Riley Cooper was picked by the Rangers in the 25th round of last June’s draft as an outfielder at the University of Florida, but he was also Tim Tebow’s second-favorite target as a wide receiver for the Gators and said yesterday that he plans to pursue a football career:
Football’s definitely the route I want to take. Toward the last couple of weeks of the football season, I knew that’s what I wanted to do. That’s my makeup, my mentality. I’m just a football player, not a baseball player.
While many two-sport stars have chosen baseball over football, Cooper’s decision seems like a no-brainer given that he’s projected to go in the fourth round of the NFL draft. He was set to get a $250,000 bonus from the Rangers, but last year the average fourth-round pick in the NFL got a bonus of around $450,000 as part of a package worth about $2.25 million.
Along those same lines, if I were a fourth-round pick as a baseball blogger (overdraft!) and a 25th-round pick as a male model (underdraft!) I’d probably have to give up my career of being sexy. In this case the decision is doubly easy because in addition to being a significantly higher pick in football, Cooper will be in the NFL next season whereas it would take him at least a few years to advance through the minors before joining the Rangers (and there’s a strong chance he’d never get there).
Higher pick, quicker path, and more immediate money. Good luck on Sundays.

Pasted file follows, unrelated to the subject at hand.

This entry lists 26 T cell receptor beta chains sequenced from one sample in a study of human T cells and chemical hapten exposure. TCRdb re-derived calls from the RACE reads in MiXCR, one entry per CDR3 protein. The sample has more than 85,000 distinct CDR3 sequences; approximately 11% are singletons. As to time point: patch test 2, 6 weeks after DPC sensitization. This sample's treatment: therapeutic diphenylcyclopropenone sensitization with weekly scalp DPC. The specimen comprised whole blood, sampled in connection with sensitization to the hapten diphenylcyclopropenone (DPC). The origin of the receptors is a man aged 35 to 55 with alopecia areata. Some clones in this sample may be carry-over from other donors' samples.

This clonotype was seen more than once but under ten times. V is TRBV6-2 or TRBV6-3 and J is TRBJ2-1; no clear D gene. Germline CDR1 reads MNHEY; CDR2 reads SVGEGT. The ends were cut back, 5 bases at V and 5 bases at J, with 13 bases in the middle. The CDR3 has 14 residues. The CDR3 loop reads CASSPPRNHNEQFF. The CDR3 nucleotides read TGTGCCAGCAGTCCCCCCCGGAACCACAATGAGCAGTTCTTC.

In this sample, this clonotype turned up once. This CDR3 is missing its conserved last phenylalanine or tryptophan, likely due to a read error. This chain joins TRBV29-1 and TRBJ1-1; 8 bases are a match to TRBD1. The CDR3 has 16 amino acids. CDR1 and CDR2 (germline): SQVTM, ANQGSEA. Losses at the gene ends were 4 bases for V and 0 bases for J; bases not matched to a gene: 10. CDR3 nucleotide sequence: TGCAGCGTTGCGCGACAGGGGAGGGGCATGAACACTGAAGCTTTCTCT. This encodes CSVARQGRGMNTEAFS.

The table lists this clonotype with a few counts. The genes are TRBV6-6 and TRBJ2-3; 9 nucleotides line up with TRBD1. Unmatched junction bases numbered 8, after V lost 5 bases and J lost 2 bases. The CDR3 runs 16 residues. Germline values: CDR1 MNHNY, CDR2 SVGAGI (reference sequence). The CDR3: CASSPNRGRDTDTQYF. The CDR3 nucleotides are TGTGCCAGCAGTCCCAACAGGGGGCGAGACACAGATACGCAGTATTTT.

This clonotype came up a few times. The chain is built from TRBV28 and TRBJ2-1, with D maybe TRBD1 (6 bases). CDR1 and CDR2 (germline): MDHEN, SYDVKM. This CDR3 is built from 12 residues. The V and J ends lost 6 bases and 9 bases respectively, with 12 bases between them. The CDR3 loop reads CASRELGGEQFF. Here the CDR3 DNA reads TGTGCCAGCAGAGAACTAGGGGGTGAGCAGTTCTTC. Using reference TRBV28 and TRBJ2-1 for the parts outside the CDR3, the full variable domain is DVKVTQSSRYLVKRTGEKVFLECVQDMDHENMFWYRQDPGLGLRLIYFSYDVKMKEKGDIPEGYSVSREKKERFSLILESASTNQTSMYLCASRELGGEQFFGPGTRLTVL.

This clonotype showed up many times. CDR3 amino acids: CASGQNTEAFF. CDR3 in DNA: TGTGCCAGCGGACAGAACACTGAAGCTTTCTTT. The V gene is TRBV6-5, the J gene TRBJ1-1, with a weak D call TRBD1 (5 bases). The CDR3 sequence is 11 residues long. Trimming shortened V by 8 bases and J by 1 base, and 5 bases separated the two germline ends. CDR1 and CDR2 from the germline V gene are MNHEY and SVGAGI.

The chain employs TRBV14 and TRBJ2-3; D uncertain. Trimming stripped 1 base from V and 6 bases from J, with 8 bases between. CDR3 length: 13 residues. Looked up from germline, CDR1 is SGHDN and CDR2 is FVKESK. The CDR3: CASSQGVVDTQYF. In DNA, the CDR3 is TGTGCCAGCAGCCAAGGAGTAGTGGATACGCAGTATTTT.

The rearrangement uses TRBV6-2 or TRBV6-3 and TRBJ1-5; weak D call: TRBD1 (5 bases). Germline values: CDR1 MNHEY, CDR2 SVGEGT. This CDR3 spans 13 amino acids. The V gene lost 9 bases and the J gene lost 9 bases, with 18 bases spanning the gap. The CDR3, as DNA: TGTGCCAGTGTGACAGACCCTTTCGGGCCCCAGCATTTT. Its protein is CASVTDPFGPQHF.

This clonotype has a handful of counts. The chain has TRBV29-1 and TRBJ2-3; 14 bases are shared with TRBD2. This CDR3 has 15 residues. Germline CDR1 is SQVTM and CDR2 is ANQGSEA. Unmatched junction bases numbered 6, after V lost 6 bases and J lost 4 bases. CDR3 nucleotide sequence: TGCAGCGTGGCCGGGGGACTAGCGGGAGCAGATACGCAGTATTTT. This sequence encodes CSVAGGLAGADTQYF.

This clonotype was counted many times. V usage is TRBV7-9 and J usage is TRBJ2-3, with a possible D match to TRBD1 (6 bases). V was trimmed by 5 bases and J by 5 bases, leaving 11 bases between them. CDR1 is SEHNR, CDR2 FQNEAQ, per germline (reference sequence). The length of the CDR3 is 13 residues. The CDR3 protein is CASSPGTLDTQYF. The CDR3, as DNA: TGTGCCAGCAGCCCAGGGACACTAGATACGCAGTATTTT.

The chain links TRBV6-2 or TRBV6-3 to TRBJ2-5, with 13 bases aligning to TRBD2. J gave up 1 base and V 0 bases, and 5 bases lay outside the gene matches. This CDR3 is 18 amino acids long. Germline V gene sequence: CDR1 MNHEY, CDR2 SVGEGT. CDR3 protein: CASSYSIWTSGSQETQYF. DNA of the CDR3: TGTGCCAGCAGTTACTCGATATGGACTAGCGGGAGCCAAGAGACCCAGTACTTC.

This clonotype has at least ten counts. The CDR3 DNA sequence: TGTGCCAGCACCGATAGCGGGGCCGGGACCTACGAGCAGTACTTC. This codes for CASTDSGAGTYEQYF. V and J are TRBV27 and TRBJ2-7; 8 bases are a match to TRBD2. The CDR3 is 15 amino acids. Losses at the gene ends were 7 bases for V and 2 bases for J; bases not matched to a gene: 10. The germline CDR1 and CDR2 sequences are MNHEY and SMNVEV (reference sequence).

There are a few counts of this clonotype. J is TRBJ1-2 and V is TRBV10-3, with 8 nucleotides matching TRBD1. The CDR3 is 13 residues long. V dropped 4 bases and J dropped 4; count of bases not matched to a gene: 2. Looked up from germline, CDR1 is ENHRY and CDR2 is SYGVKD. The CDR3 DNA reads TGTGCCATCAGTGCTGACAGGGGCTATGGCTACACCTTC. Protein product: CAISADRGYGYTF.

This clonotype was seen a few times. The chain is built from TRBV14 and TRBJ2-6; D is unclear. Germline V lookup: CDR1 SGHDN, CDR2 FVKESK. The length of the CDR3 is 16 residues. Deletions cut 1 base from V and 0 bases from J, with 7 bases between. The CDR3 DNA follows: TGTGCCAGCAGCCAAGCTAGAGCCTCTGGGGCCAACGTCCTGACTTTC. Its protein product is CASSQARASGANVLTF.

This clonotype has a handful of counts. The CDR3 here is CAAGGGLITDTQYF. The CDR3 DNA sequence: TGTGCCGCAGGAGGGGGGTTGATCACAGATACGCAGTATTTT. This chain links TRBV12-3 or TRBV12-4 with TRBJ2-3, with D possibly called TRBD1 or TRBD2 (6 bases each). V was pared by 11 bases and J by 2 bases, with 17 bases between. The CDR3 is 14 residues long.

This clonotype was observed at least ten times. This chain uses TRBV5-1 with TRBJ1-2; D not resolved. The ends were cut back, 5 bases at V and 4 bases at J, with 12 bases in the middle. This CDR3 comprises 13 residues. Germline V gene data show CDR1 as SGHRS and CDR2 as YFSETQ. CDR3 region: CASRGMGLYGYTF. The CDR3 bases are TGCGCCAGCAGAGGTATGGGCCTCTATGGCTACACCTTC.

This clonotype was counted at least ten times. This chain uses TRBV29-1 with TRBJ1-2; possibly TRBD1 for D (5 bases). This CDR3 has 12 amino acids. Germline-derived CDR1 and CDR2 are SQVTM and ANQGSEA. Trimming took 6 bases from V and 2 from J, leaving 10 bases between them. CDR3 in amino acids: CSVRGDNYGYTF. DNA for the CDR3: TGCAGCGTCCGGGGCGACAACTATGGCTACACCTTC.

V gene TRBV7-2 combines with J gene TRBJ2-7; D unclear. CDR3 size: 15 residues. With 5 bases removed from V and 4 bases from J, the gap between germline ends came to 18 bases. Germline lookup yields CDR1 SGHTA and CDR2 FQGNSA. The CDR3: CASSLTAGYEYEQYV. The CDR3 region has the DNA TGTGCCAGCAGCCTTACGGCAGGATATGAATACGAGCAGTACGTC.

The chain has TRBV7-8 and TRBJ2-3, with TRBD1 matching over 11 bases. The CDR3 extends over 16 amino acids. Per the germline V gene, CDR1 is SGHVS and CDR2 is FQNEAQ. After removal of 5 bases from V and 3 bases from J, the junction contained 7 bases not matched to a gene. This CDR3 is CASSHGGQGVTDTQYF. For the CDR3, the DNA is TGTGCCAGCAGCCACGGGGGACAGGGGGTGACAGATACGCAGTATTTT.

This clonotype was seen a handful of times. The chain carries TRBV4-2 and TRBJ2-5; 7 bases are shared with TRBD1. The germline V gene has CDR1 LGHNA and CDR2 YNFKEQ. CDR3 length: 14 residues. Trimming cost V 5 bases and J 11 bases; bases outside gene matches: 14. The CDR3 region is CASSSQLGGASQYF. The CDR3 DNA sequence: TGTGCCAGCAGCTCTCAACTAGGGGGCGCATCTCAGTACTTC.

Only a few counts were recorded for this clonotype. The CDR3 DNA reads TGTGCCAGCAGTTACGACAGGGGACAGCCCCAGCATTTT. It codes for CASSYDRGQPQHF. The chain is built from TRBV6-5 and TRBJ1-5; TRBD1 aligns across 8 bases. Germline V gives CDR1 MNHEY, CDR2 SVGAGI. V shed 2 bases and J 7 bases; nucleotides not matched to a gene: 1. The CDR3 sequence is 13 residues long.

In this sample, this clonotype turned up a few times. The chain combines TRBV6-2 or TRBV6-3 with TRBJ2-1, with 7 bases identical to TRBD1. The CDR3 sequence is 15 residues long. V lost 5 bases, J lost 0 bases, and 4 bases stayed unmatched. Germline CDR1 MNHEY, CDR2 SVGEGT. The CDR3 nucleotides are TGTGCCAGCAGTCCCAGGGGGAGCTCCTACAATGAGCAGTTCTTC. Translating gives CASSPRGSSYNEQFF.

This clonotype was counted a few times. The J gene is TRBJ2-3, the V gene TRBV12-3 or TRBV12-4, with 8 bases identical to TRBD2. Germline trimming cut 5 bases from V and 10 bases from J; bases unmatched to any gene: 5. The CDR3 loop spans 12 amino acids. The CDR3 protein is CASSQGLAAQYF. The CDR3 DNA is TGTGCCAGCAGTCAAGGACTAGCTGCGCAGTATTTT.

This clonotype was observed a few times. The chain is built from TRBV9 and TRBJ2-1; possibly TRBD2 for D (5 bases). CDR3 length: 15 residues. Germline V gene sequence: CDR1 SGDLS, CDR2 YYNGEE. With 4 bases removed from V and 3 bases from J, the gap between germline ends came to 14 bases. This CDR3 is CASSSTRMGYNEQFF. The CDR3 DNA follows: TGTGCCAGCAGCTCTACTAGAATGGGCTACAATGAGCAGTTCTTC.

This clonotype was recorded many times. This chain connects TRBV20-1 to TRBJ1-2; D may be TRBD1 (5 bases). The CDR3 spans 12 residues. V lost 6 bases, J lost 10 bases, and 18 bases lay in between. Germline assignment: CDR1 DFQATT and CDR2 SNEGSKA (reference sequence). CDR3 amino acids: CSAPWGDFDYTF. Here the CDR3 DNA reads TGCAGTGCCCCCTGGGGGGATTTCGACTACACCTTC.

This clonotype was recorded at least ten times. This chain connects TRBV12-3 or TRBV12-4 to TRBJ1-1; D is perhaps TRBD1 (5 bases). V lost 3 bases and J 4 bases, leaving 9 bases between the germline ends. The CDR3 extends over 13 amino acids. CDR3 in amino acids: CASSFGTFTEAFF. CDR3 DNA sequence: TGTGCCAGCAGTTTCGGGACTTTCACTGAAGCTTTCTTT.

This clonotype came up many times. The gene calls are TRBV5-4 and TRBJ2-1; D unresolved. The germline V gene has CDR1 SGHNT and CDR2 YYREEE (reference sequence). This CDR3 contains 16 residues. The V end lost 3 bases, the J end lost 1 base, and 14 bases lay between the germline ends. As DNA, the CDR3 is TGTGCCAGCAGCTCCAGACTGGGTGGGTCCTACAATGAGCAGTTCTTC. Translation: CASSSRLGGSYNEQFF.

The Orioles have inked shortstop Alcides Escobar to a minor league contract, MLB.com’s Joe Trezza reported Saturday. The deal comes with an invitation to spring training and will allow Escobar to earn $700,000 in the majors if he breaks camp with the team (via Jon Heyman of MLB Network). The team has yet to formally announce the agreement.
Escobar, 32, completed an eight-year run with the Royals in 2018. No longer the .280-average, 3.0-fWAR player of seasons past, he hit several career lows after batting .231/.279/.313 with four home runs, eight stolen bases (in 10 chances), and a .593 OPS through 531 plate appearances last year. His defensive ratings also took a hit, and FanGraphs pegged him as the fourth-worst shortstop in the majors after he accumulated -12 DRS over the course of the season, only slightly higher than the Orioles/Dodgers’ Manny Machado, Mets’ Amed Rosario, and Red Sox’ Xander Bogaerts.
Still, Heyman holds that Escobar is being considered for the starting gig this spring and could yet prove an upgrade over top prospects and infield candidates Richie Martin and Drew Jackson. At the very least, the veteran shortstop figures to stabilize the position given Martin and Jackson’s relative inexperience, as both infielders played to varying results in Double-A Tulsa last year and have yet to break into the majors. Should either player earn consideration for the position in camp, however, Escobar might still work his way onto the Opening Day roster in a utility role as he saw some time at third base, second base, and center field in 2018.